May 5, 2005 in City

Some old ash is looking for a good home

Doug Clark The Spokesman-Review
 
Jed Conklin photo

Steve Springer sprinkles ash he saved from the Mount St. Helens eruption on a showcase at Hoffman Music, where he works. Springer saved a full trash can of ash. “The can was so heavy I left it in the garage and it was covered for 25 years.”
(Full-size photo)

The 25th anniversary of the eruption of Mount St. Helens is just 13 days away.

In celebration, Steve Springer has decided to pop the cork on his private reserve.

Well, lift the galvanized lid, anyway.

Springer’s treasure is stored in a garbage can in the garage behind his modest South Hill Spokane home.

He invited me there Wednesday morning for an unveiling.

I’ve known Springer for years. He’s a terrific electric bass player and a fixture at Spokane’s Hoffman Music, where he’s sold music gear for almost 17 years.

Inside his garage Springer raised the lid. Voila! I leaned forward and took a gander at a can filled with an unmistakable gray powder.

Unmistakable to anyone living within the fallout zone on May 18, 1980, that is.

I poked a finger into the cloud-soft substance. Yep. Mount St. Helens ash, all right.

Springer chuckled.

“This was picked up the very next day, so it’s May 19, 1980, ash. That’s what went into the can.”

Creating an ash stash was not Springer’s intent when he gathered it. He just wanted to rid his long cement driveway of the grit.

Many people were scared and wary of the faux snow that sifted to earth, coating everything it touched.

“It was like someone took a big black blanket and pulled it over the sky,” said Springer, 52, of the ash fall. “Just the eeriest thing you’ve ever seen.”

I was working in Coeur d’Alene at the time. My family and friends gathered inside our home to eat Sunday dinner and hoist a few brews as the world turned weird.

There were so many concerns in those post-eruption early days. Only the foolhardy dared venture outside without first covering their faces with scarves or those curved, white filter-paper masks.

Scooping ash into a garbage can proved to be a tougher chore than Springer figured. Airy and light in small amounts, the ash had a collective weight that added up surprisingly fast.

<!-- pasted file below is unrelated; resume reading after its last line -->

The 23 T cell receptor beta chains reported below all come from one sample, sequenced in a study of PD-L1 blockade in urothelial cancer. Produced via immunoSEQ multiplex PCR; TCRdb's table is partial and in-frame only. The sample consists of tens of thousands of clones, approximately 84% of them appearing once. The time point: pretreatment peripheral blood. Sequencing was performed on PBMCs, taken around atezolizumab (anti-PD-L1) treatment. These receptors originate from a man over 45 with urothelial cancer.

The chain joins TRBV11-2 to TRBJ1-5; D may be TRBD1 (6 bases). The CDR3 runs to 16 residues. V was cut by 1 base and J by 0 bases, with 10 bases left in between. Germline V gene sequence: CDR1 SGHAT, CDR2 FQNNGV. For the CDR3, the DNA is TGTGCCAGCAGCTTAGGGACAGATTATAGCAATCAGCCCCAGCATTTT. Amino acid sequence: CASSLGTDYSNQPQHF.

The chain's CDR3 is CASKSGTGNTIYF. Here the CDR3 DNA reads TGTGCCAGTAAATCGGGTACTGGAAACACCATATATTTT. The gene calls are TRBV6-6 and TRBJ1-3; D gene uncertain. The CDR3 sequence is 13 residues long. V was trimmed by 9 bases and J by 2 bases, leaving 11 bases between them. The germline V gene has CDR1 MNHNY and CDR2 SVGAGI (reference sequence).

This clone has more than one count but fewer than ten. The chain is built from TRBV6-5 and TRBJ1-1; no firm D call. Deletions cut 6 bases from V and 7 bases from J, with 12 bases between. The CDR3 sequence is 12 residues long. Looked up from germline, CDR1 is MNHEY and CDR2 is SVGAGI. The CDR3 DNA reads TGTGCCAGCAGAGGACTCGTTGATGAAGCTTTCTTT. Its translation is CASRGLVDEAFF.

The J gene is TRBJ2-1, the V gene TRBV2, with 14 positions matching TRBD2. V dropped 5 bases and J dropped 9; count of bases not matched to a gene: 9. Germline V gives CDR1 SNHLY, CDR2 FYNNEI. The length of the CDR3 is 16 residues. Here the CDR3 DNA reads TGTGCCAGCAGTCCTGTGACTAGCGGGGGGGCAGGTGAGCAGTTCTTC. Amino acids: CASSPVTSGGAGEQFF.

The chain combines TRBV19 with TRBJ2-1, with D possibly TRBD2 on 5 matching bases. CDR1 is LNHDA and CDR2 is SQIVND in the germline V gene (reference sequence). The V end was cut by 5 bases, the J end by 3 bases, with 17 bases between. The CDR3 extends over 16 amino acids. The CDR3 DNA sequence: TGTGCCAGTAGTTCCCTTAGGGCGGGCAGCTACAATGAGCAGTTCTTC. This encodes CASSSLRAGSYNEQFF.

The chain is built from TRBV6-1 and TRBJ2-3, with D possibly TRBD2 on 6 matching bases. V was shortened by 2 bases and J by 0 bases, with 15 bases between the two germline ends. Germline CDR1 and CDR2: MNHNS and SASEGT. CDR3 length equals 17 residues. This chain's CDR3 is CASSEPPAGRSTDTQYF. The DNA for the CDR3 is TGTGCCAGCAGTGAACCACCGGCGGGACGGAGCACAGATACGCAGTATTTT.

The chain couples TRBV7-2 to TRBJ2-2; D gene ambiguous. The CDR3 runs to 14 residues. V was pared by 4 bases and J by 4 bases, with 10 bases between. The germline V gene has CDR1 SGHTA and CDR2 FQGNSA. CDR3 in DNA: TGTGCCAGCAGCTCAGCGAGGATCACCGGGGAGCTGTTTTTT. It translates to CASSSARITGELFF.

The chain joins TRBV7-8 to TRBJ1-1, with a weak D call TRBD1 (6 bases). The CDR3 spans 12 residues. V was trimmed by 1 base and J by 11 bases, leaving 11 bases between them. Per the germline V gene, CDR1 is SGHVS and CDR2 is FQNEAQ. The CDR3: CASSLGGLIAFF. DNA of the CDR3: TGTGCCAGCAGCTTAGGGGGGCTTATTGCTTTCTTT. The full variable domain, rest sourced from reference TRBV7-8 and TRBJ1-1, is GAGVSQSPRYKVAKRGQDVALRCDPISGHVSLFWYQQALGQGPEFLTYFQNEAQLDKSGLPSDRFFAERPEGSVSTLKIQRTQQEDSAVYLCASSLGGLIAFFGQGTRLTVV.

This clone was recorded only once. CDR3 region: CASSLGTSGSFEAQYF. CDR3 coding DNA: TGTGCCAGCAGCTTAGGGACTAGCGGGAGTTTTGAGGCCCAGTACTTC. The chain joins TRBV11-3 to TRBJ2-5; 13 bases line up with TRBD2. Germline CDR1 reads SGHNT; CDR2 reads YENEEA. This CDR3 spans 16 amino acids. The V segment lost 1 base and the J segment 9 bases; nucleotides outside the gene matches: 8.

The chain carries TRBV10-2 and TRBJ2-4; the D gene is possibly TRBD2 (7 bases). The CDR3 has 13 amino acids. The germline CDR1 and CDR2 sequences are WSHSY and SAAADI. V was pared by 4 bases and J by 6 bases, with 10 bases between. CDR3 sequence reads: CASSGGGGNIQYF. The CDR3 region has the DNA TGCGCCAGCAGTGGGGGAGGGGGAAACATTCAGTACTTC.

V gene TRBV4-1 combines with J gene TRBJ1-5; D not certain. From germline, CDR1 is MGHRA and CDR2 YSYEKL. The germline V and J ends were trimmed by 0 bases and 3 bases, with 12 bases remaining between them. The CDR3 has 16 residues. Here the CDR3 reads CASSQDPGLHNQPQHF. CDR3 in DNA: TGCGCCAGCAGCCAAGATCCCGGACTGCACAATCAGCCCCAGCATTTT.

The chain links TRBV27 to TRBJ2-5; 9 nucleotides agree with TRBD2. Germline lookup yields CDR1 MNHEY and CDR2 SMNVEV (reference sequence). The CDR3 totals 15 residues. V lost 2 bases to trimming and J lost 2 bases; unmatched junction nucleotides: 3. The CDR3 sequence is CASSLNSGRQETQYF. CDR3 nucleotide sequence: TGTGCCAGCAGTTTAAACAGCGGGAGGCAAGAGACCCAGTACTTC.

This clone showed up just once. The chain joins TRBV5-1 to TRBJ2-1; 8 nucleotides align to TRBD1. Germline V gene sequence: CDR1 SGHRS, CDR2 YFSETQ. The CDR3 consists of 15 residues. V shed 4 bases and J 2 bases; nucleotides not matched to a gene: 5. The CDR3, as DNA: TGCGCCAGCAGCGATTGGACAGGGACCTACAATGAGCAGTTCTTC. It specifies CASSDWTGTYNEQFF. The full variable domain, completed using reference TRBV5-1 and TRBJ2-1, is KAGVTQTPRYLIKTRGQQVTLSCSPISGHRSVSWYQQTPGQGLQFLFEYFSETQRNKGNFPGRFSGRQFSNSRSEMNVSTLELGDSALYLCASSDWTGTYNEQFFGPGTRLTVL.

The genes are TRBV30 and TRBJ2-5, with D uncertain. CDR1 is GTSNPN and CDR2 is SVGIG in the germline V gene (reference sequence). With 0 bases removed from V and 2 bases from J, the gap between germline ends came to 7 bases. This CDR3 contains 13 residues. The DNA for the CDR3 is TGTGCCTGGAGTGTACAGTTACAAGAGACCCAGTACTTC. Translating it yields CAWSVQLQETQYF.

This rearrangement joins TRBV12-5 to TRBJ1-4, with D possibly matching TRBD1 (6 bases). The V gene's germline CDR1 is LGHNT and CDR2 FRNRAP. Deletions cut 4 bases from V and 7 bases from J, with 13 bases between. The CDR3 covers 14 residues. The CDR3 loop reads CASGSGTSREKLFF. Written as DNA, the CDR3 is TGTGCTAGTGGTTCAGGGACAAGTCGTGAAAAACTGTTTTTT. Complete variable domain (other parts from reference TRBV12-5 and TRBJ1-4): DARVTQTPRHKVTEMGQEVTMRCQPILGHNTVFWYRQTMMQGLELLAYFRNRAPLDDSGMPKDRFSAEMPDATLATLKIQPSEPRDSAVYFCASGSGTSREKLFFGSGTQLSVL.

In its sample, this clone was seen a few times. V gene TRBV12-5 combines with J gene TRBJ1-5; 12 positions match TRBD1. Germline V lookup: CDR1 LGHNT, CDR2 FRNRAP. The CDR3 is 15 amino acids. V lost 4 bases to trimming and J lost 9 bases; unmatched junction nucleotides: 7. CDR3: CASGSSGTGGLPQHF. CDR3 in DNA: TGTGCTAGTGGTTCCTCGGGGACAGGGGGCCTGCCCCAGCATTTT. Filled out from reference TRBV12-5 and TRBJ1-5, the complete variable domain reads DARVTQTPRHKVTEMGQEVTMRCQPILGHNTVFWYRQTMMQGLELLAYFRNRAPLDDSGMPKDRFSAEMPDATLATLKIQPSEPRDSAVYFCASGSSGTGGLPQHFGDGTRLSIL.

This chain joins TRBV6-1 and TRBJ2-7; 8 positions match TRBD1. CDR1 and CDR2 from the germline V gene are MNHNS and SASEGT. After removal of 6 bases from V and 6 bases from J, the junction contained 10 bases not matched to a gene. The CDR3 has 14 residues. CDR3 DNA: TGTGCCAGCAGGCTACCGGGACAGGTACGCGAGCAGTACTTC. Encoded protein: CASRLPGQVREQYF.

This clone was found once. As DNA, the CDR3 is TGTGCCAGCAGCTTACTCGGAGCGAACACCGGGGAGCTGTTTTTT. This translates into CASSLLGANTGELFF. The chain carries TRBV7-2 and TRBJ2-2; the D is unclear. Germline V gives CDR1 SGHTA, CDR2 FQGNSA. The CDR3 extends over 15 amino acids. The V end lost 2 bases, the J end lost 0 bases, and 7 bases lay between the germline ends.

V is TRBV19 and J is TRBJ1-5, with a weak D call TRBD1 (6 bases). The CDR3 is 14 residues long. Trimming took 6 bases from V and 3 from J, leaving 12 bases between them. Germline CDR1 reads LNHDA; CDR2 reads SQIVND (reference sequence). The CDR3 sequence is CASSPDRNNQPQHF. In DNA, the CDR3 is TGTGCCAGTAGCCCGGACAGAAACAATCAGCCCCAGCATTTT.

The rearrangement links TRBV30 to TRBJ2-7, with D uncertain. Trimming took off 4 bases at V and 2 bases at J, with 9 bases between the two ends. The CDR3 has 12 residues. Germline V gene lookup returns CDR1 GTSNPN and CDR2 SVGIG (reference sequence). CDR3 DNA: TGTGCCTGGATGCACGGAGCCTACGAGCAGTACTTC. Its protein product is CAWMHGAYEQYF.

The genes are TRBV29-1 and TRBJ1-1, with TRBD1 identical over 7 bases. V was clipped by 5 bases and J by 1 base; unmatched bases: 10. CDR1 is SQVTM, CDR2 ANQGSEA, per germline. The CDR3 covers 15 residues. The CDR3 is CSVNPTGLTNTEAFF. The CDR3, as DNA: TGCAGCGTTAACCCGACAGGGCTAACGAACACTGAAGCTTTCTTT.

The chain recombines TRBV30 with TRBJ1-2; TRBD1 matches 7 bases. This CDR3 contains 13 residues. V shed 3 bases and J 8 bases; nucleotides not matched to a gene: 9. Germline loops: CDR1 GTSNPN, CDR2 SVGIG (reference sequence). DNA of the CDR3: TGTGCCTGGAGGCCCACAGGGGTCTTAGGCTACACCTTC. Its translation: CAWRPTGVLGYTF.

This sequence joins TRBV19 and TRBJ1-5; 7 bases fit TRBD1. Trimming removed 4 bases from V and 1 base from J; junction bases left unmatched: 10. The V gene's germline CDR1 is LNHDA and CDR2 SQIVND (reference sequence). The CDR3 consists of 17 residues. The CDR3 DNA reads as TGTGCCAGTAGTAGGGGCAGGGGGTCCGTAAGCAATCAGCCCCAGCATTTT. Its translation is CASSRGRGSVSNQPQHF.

By the time Springer set his snow shovel down, the can felt as heavy as a Buick.

It was all he could do to wrestle it into a corner of the garage. And there it stayed among the socket wrenches, nuts and screws and petroleum products.

Recent talk about the 25th anniversary got Springer thinking once again about his virgin volcano ash.

Now he’s pondering what to do with it.

Like any proud American, Springer would love to make a few bucks.

But how?

Should he sell it in bulk or by the ounce? Should he auction it off via eBay?

I’m the last guy to offer advice on volcanic business ventures.

A few days after the mountain belched, I talked a pal into joining me in a scheme.

The plan was to market ash to the geologically deprived through national magazine ads. My friend, alas, wound up doing most of the collecting.

I found him scraping off a tennis court one hot day. He had this bright bandana tied around his face. He looked like he was going to hold up a train.

I nearly doubled over laughing. I dubbed him The Ash Bandit.

I still don’t think he’s completely forgiven me.

Sadly, we were not the only capitalists pursuing this dream. The world was soon littered with so many ash marketers we didn’t try. I eventually paid a ragged guy in a battered pickup to haul our bags of ash away.

But it does make me wonder.

How many others are out there hoarding?

Contact me if you’ve got ash. Tell me how much you are holding and what you intend to do with it.

Of course, your supply will have to be pretty damn pure to compete with Springer. “It hasn’t been touched by rain or mildew for 25 years,” he said. “It’s perfect.”

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